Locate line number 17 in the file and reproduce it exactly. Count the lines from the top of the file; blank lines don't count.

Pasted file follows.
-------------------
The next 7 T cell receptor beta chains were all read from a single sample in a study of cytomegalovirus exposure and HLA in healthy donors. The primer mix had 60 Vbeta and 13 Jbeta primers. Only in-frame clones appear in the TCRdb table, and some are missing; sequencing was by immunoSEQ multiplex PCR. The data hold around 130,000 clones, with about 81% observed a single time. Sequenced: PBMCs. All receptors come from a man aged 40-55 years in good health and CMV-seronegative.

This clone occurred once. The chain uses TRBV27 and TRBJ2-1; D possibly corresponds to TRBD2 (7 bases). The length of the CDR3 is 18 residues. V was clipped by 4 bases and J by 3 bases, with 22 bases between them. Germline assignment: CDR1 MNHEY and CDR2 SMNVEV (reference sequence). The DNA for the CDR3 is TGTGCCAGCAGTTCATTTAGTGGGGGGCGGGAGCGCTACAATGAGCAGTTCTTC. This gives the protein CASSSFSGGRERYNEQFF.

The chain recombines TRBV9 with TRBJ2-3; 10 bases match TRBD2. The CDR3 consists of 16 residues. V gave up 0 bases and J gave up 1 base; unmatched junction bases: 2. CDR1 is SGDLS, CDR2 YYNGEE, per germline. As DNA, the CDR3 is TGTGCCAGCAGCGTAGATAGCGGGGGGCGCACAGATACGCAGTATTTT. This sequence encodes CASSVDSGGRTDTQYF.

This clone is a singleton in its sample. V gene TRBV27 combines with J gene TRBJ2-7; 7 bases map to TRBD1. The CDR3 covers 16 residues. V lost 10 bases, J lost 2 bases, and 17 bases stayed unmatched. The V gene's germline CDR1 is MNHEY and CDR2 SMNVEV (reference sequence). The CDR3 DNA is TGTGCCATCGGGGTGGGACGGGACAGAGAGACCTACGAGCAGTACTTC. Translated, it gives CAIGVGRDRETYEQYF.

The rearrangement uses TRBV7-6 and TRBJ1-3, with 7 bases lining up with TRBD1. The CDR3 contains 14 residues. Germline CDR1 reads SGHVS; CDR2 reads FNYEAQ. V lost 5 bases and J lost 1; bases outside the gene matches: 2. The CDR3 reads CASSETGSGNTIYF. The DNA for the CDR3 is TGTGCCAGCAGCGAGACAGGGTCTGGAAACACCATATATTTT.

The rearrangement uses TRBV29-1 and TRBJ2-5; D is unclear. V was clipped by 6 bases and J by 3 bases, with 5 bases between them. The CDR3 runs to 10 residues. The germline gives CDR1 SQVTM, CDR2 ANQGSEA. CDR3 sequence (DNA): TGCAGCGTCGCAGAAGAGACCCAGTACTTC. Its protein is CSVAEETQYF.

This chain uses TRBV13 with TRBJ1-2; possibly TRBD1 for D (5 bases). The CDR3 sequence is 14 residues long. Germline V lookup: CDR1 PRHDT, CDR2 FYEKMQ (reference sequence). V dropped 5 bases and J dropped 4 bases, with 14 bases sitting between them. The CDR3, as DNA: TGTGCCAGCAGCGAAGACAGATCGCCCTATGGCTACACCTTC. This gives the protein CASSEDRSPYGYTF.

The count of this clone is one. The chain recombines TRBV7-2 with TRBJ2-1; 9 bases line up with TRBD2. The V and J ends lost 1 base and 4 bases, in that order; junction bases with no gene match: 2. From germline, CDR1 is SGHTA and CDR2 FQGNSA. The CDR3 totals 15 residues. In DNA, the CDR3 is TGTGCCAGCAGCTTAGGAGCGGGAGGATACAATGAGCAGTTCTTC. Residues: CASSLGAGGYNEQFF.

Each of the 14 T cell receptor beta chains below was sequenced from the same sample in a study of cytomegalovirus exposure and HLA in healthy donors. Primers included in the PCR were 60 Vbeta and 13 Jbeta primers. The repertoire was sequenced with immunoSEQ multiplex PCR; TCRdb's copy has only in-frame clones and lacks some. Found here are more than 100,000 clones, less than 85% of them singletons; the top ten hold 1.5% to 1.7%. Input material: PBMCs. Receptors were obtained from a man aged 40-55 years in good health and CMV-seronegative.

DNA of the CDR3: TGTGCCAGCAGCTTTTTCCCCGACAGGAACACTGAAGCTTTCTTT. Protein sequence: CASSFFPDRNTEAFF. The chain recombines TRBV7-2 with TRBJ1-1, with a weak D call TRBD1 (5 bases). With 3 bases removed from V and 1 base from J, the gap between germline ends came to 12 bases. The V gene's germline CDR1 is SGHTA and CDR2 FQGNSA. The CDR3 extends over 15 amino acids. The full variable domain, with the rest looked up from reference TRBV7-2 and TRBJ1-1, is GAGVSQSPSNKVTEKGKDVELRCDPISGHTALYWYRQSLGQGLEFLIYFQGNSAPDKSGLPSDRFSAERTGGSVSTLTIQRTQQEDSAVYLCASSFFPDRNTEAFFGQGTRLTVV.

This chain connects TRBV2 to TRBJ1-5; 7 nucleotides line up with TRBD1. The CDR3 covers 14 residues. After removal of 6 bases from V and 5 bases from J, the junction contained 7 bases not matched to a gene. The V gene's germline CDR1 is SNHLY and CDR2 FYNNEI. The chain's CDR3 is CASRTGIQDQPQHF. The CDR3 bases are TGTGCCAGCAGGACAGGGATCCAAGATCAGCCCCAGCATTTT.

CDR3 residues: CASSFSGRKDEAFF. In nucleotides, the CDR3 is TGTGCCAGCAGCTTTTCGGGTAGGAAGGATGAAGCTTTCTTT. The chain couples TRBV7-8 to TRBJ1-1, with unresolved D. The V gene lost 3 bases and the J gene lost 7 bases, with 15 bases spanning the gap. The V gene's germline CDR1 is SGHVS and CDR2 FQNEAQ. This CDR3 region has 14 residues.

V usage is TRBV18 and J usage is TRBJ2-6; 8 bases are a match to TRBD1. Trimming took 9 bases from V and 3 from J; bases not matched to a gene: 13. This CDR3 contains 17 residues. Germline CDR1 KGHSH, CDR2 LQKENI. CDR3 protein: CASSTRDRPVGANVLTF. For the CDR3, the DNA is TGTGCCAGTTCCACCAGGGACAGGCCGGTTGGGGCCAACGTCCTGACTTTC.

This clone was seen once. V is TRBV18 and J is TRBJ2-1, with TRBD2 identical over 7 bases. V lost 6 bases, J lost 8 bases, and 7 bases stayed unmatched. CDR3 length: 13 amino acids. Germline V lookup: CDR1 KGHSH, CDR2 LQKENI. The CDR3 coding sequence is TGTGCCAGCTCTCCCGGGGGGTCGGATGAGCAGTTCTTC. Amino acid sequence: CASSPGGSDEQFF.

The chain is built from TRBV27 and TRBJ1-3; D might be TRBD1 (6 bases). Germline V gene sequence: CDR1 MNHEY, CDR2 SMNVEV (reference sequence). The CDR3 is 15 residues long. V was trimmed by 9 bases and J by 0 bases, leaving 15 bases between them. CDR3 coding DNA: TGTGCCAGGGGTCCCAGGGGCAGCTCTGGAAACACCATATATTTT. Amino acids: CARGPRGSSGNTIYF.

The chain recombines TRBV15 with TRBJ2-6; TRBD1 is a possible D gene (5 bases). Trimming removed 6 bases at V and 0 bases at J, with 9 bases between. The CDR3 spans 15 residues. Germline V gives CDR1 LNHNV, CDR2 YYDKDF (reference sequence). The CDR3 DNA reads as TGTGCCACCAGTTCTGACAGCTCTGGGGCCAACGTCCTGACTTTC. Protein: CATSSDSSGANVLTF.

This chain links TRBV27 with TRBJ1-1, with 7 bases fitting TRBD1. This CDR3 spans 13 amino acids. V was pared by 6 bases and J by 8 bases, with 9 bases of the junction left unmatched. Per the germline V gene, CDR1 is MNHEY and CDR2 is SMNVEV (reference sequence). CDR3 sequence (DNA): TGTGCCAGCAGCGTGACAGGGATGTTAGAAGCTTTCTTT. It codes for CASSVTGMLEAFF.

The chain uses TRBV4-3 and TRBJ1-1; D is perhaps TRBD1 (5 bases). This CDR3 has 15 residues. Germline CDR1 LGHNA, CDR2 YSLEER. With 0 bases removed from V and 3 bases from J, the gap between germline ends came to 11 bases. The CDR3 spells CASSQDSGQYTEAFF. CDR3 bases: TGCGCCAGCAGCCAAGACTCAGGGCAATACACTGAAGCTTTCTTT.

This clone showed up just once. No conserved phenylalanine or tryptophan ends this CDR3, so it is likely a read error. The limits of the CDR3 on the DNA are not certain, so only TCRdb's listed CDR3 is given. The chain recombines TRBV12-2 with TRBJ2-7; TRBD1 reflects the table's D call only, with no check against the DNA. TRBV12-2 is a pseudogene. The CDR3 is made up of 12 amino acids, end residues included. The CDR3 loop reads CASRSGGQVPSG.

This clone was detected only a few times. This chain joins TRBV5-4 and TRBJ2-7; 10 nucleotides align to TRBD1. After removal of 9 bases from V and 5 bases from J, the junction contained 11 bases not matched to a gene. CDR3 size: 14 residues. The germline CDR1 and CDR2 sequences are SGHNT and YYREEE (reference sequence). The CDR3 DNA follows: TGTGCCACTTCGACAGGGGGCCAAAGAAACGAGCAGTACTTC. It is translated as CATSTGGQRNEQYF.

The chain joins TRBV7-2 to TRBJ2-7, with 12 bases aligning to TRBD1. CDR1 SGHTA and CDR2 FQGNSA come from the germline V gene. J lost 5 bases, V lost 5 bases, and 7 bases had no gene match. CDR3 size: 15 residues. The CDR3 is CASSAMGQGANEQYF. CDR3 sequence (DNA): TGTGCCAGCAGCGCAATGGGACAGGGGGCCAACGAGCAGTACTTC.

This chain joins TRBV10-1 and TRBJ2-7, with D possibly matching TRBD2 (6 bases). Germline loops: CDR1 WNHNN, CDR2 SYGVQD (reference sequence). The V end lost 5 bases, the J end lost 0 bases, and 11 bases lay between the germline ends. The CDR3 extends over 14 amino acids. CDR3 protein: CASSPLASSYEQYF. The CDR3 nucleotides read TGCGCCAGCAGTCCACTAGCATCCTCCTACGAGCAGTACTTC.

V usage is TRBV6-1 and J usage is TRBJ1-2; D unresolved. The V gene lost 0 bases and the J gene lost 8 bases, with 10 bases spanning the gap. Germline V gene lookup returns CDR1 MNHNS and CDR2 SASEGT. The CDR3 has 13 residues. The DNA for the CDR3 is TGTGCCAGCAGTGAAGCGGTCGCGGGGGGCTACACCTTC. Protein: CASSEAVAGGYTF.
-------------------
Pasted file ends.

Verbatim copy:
This chain links TRBV27 with TRBJ1-1, with 7 bases fitting TRBD1. This CDR3 spans 13 amino acids. V was pared by 6 bases and J by 8 bases, with 9 bases of the junction left unmatched. Per the germline V gene, CDR1 is MNHEY and CDR2 is SMNVEV (reference sequence). CDR3 sequence (DNA): TGTGCCAGCAGCGTGACAGGGATGTTAGAAGCTTTCTTT. It codes for CASSVTGMLEAFF.